Neil Diamond 2001-2002 Concert Reviews
St Louis, MO November 12, 2001
From the St Louis Post-Dispatch, Please visit their website!
Neil Diamond is the comfort food of music.
Warm and filling, soft and soothing, nothing too spicy or surprising, Monday night's concert at the Savvis Center provided the full house with a few hours of calm in an anxious world.
From the gravel-voiced demands of "Holly Holy" to the wistful "I Am I Said," Diamond's voice stood strong, backed by a 17-piece band, including a four-string female quartet and a four-part male brass ensemble.
Looking for fancy footwork, costume changes or expensive props? Not here. A little hip swivel, one sparkly wine-colored shirt, an American flag Diamond's simple gestures did not overshadow the songs nor overwhelm the singer.
Despite the two-hour show (and no opening act), Diamond charges far less than other, newer bands on tour; his top price was $60, less than half of what U2 charges for a premium seat. One possible drawback to that lower ticket price was the lack of a video screen, which helps those in the back seats get a better view.
The concert songlist was a little shorter in St. Louis than in other cities and excluded "September Morn" and "Love On The Rocks." But Diamond made up for the deletion with a three-time reprise of "Sweet Caroline" and a flirtatious version of "Girl, You'll Be A Woman Soon."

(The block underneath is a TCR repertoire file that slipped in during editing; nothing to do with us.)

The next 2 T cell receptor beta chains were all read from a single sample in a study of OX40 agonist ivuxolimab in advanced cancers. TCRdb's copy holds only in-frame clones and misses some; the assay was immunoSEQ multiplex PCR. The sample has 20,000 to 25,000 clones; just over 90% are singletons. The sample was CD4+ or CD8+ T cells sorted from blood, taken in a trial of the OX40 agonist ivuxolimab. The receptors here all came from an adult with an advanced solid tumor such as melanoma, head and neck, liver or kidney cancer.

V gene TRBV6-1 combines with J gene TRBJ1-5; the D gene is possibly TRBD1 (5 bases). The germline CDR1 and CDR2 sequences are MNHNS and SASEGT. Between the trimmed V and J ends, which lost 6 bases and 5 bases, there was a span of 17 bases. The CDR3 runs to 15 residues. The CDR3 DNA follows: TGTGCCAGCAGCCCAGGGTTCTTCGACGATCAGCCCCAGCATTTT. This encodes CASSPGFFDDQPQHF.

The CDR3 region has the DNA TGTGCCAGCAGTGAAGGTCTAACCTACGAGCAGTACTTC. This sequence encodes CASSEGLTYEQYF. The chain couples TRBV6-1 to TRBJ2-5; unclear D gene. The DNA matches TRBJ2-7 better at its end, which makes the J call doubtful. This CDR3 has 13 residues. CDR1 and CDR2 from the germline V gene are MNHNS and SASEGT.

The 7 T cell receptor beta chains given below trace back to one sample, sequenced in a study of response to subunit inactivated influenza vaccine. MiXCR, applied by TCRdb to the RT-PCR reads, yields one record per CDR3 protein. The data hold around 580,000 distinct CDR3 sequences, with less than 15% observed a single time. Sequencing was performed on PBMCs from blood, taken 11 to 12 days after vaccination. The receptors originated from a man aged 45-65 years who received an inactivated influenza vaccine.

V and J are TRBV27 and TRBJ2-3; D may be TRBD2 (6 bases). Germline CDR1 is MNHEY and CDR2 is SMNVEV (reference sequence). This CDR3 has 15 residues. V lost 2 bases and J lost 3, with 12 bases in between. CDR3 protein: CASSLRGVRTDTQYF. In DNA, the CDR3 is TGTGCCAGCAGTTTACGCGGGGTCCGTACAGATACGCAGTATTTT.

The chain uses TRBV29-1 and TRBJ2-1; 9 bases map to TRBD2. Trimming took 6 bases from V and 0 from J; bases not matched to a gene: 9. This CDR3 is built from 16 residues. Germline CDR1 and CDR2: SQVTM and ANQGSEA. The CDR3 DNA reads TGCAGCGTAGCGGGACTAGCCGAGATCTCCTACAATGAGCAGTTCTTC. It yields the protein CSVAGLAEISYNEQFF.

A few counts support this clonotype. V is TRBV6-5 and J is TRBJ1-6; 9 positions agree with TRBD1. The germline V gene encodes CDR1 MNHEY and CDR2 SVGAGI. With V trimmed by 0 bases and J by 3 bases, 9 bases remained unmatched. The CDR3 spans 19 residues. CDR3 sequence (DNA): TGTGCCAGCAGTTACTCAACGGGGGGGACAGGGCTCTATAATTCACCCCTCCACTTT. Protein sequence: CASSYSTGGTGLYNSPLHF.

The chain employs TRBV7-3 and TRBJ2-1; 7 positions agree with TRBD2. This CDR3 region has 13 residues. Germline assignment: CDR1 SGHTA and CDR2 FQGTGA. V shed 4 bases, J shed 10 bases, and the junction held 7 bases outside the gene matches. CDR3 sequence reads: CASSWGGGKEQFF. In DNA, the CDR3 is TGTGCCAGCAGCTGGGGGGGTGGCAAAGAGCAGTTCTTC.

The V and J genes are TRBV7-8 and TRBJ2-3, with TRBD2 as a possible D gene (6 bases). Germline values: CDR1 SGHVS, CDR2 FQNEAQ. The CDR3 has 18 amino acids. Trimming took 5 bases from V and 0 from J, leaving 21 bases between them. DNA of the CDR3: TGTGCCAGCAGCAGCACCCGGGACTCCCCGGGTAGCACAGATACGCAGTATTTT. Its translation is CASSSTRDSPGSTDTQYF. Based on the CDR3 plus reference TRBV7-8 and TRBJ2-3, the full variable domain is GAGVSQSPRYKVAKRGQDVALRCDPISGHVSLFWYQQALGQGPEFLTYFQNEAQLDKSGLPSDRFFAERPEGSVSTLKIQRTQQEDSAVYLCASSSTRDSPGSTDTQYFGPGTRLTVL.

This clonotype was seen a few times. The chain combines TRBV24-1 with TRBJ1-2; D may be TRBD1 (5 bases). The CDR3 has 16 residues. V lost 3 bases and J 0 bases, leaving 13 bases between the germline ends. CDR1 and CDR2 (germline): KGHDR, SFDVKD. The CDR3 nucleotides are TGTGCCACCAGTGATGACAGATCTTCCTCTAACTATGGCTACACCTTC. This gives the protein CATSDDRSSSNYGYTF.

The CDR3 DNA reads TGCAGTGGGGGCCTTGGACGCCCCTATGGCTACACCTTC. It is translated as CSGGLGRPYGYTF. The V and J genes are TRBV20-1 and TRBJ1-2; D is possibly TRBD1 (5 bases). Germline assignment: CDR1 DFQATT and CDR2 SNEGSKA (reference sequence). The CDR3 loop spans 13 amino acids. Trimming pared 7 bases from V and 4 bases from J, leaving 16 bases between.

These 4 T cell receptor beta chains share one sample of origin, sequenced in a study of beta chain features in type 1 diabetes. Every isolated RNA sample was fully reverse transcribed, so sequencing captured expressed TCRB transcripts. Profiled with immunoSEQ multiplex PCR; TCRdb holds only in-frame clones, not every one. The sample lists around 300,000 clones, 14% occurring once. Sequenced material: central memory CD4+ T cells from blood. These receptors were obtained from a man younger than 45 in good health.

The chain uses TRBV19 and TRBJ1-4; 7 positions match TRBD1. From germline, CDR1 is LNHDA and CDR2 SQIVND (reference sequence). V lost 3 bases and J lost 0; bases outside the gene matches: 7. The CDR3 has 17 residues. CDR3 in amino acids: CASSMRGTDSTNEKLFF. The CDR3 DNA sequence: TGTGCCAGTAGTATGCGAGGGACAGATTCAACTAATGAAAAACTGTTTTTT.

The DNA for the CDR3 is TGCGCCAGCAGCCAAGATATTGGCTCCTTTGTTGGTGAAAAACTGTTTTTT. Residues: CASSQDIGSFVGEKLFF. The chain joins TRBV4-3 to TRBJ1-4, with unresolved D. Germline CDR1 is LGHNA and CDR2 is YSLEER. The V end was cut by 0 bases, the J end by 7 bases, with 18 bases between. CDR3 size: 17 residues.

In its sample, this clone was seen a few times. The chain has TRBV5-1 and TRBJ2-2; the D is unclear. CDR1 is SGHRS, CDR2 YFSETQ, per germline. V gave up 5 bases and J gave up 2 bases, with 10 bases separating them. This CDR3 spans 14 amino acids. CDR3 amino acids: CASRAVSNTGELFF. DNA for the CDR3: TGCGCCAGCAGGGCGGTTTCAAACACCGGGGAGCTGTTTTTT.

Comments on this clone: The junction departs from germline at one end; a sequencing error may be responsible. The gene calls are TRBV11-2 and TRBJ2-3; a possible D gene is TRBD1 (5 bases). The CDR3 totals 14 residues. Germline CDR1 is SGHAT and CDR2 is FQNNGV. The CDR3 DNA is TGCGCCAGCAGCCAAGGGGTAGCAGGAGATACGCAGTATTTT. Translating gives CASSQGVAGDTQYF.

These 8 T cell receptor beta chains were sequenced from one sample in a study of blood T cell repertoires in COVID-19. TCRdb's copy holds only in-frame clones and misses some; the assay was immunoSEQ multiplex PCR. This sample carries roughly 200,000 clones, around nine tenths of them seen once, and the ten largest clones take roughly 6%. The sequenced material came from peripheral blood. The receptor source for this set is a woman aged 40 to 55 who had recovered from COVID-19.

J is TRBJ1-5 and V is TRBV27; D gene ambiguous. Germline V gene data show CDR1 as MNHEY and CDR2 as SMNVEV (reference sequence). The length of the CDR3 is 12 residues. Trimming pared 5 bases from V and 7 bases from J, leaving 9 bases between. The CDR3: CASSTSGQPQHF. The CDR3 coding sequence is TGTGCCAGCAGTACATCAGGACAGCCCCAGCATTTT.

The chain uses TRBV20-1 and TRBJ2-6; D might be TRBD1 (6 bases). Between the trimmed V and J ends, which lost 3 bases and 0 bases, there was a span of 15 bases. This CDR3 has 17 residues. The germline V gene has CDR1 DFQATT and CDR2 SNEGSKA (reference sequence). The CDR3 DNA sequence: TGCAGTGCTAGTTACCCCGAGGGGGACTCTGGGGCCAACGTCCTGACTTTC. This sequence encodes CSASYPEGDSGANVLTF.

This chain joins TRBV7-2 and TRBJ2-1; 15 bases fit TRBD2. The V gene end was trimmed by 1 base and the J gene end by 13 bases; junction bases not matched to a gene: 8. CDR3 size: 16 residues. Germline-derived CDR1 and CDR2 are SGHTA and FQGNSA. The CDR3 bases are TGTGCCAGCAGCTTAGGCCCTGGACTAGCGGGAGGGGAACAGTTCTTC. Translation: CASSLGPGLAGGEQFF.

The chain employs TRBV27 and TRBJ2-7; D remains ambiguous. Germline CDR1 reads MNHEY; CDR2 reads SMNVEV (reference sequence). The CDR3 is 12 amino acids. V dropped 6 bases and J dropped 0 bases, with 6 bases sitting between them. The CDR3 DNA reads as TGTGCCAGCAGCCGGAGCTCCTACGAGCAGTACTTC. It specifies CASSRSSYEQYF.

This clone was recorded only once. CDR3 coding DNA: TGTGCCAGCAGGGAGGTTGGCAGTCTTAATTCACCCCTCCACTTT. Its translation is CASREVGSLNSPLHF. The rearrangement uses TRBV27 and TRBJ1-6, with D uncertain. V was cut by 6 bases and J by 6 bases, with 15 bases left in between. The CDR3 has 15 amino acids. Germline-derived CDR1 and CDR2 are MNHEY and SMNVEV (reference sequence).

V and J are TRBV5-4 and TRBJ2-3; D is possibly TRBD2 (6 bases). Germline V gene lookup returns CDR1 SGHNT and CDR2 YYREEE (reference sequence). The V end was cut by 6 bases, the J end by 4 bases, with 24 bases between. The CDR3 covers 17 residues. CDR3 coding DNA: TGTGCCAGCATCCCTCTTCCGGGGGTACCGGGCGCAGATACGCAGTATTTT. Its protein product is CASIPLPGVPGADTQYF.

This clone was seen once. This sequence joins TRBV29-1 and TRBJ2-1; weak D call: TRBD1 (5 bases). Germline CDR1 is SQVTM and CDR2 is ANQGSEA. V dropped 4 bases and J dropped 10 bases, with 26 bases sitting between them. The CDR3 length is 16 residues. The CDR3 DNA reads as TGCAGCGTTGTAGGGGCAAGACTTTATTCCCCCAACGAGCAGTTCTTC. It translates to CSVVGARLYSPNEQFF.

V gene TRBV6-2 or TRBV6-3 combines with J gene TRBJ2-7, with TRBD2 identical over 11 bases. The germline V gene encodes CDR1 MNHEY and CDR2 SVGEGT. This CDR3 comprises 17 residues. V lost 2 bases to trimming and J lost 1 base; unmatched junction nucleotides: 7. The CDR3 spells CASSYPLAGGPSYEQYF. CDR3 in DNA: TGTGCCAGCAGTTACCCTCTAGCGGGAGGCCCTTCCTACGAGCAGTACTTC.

First kneeling, then sprawling across a corner platform, Diamond beckoned to an audience member, who was far from girl-age but blushed and tittered grandly at a touch of the singer's hand, to the great enjoyment of both singer and audience. Done with a little humor, the 61-year-old rose above the song's potential creepiness of an older man telling a girl that "soon, she'll need a man." The kiss at the end was the only over-the-top moment in the entire show.
In addition to the standard hits, Diamond offered a few gems for the hard-core fans. One self-described die-hard fan, Bev Lawrence of Alton, called in advance to: a) make sure I was well-versed in Diamond's songs, b) make sure I would stay for the entire concert, including encores and c) tell me that Diamond singing "Yes, I Will," and "Lady Magdalene" was a "very big deal, because it's first time he's ever done those in concert."
Diamond admirably performed both songs on piano, but they lacked the punch of other songs, including "You Are the Best Part of Me," off his latest album. Many of the New Yorker's song lyrics resounded poignantly in the wake of the attacks and none more so than his first and last song, "America."
A patriotic portrait of immigrants, Diamond had the audience up on its feet with a Moses-like wave of his hand, leaving the crowd with full hearts and a satiated appetite.
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